Earlier this month I was invited to be a guest speaker at a diversity conference in Morden, Manitoba. I found myself in the company of 2 other women, one Aboriginal and one Muslim who like me, come from cultures with great oral story-telling traditions. It was a gratifying experience to be able to share our stories with an audience of teachers and to participate in promoting respect and understanding; the great antidotes to hate and violence.
At speaking engagements like this I am often asked how I came to be a writer. I certainly took the long way but providentially age is not an issue and can even be considered an asset in this profession.
I would have to say that the seed for my career as a writer and journalist germinated in the soil of loneliness when I was an 11-year-old girl attending a small elementary school in Domain, Manitoba. A year earlier my family had left the comfort and security of a Hutterite colony thrusting us into a world that worshiped popular culture. Being Hutterite was manifestly “uncool” and finding friends on the playground, impossible. Books became my best friends and I read everything our meager school library had to offer. It led to a life long addiction to books which introduced me to the craft of writing and its power to engage, enrage and inspire.
One day the teacher invited me to go with her to the big city to help choose a new batch of books for our school. The Winnipeg Centennial Library was enormous and the sheer number of books on miles of shelving overwhelmed me. I made my way to an attendant sitting at a desk and asked if she could help me find books about Hutterites. I knew that if I could just bring my classmates a story about my people they would see me in a whole new light. “My girl,” the attendant sighed patting my hand. “We have books about people from all over the world, but we don’t have any about Hutterites.” Then her eyes softened and she said something I never forgot. “Maybe, when you grow up you can write about Hutterites because we sure could use a story like that.”
I had been raised at the knees of 3 Klanaschuel Ankeleh kindergarten grandmothers; skilled oral story tellers on the colony who held us wide-eyed and spellbound every afternoon. My aunt, Sana Basel, was in the master class and a Hutterite legend. She is from the Maendel clan, known as “schicht” gifted raconteurs. In the evenings people came from other colonies and sat around her table dunking bread rusks into steaming cups of sweet tea to listen to her. She knew how to add “schelly drauf” jam to an unexceptional story and captivate her audience. I would stand in her doorway and watch her perform fascinated not only by how she told the story, but how her audiences reacted to it. It was through her I first became aware of the richness this medium brought to people’s lives. It influenced my decision to become a television reporter. During my decade as a journalist, I won awards for telling other people’s stories but my own story remained a secret until I became a writer.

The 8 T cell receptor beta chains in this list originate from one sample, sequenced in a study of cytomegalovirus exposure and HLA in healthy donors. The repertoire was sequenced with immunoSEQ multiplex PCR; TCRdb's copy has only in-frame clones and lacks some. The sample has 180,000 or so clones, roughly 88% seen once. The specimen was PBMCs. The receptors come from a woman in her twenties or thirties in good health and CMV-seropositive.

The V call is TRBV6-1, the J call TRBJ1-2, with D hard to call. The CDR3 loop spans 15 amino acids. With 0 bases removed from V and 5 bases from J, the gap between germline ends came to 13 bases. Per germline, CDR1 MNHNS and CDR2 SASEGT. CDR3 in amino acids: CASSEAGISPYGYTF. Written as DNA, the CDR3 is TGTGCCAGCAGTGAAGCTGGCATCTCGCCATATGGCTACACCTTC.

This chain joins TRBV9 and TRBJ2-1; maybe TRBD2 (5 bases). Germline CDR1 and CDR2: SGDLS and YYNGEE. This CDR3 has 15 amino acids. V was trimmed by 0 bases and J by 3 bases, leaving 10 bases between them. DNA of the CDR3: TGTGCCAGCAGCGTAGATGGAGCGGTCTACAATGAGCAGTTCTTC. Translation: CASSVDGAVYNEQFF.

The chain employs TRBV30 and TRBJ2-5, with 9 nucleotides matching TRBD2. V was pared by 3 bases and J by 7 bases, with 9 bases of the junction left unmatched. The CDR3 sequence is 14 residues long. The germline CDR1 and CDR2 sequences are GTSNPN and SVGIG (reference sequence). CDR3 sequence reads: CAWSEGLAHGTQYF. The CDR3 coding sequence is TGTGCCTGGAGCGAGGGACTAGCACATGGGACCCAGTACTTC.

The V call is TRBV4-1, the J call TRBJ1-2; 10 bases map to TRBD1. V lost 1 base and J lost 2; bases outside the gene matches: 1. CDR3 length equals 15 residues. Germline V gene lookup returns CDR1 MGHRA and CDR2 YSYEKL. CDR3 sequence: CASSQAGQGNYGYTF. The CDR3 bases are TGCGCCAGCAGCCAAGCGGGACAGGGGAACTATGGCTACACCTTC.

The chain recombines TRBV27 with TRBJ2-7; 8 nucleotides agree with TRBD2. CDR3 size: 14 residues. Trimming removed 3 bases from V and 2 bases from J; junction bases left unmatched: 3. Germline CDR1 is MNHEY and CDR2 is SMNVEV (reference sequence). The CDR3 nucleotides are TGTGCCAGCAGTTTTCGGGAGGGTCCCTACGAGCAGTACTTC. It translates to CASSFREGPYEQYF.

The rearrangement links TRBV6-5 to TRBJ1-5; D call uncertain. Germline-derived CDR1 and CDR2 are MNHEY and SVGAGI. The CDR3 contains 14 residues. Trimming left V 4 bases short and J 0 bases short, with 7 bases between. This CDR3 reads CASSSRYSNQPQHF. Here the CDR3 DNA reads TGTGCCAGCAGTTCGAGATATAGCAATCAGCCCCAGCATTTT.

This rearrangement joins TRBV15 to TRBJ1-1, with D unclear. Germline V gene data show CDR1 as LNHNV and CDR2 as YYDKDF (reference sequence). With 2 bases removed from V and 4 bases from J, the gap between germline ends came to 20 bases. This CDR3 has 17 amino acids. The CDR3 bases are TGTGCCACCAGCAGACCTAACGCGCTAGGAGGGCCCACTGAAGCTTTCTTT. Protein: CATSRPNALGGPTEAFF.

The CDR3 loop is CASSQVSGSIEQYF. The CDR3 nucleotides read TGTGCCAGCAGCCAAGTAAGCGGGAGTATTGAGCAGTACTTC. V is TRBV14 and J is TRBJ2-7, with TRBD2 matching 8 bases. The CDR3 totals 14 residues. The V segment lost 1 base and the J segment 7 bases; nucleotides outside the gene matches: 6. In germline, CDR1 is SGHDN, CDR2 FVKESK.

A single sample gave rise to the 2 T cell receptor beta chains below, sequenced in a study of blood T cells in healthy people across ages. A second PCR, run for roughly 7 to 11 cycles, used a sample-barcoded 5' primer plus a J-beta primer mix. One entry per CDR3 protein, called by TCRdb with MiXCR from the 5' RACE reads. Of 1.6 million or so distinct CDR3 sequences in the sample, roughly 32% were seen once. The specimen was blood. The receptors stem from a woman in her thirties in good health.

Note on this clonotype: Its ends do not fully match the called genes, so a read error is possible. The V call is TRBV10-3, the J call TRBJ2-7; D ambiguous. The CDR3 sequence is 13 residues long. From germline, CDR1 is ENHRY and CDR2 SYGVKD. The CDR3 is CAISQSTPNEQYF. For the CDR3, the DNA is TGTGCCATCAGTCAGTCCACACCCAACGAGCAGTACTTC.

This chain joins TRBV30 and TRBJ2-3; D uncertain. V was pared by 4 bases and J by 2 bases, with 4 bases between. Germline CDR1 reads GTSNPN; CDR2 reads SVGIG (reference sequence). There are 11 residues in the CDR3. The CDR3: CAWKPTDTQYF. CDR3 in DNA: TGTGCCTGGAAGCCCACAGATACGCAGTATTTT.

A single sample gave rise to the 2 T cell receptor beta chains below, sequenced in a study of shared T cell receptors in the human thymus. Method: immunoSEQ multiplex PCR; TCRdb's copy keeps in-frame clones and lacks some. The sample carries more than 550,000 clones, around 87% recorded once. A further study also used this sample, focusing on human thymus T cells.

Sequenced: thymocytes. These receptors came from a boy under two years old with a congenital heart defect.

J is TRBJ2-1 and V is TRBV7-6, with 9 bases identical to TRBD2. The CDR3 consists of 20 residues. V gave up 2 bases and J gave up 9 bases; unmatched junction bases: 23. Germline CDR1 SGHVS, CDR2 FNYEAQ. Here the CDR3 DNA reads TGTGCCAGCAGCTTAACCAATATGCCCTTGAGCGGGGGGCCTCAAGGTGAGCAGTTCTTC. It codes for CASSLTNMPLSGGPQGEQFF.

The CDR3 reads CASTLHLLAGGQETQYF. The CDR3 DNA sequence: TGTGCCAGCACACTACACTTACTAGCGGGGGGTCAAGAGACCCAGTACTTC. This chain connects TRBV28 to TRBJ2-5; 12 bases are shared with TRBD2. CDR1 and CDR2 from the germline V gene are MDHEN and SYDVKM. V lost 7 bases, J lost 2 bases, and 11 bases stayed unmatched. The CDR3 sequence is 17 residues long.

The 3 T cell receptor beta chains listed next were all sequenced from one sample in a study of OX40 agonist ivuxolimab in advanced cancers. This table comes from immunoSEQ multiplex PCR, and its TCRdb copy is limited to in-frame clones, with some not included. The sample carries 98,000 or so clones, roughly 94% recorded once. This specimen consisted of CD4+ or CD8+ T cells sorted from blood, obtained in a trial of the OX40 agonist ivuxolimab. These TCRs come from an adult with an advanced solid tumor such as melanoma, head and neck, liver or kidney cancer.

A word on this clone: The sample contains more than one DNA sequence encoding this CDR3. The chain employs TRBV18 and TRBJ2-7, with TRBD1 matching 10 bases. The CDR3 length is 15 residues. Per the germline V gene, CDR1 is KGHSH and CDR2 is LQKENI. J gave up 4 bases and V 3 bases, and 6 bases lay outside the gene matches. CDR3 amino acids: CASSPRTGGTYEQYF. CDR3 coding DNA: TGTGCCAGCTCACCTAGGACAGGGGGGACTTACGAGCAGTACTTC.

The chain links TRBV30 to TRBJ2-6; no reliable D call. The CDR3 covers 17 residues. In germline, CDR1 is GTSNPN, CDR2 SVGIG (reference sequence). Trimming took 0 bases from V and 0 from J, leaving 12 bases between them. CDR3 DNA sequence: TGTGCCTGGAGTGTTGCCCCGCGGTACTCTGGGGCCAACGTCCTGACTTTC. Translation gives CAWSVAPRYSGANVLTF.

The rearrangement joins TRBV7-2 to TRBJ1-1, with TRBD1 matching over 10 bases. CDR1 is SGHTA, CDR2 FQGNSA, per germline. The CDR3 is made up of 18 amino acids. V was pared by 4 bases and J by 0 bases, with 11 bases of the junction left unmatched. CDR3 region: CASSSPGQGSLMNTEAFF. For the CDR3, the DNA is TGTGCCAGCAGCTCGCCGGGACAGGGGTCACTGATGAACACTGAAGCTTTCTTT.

When I wrote my memoir, I Am Hutterite, I drew on the story telling skills I learned from my Sana Basel. Her imaginative language, facial expressions and vulnerability all found their way into my books including my follow-up Secrets of a Hutterite Kitchen.
On my visit to Manitoba (which is where I grew up) I stopped in to see Hutterite family and friends both on and off the colony.
At a stopover at Paul and Katie Hofer’s home, we found Paul rifling through his father’s old desk. In a pile of yellowing newspapers, he uncovered a childhood photo of my sister Rosie and I with Sana Basel that I had never seen before. We are standing in front of the robin’s egg blue church door in Fairholme. I’m the girl on the left who looks like she was rather too fond of Hutterite buns.
Paul and Katie were our neighbours at Fairholme colony and their daughter Catherine and I were like 2 book ends growing up. Sana Basel was Catherine’s grandmother and my aunt. The snapshot along with the laughter, the stories and the singing that ensued that evening were a soulful deep dive into the past invoking the spirit of Sana Basel whose story telling magic had enriched all of our lives. Blessed are the storytellers for they are the golden threads that bind us to our past and help us make sense of the present.
Mary-Ann Kirkby is a Hutterite Author and Professional Speaker. Her national best-selling books, Secrets of a Hutterite Kitchen, and I Am Hutterite, are available at www.polkadotpress.ca. Contact Mary-Ann at firstname.lastname@example.org or on Facebook @ www.facebook.com/maryannkirkbyhutterite
I'm busy working on my blog posts. Watch this space!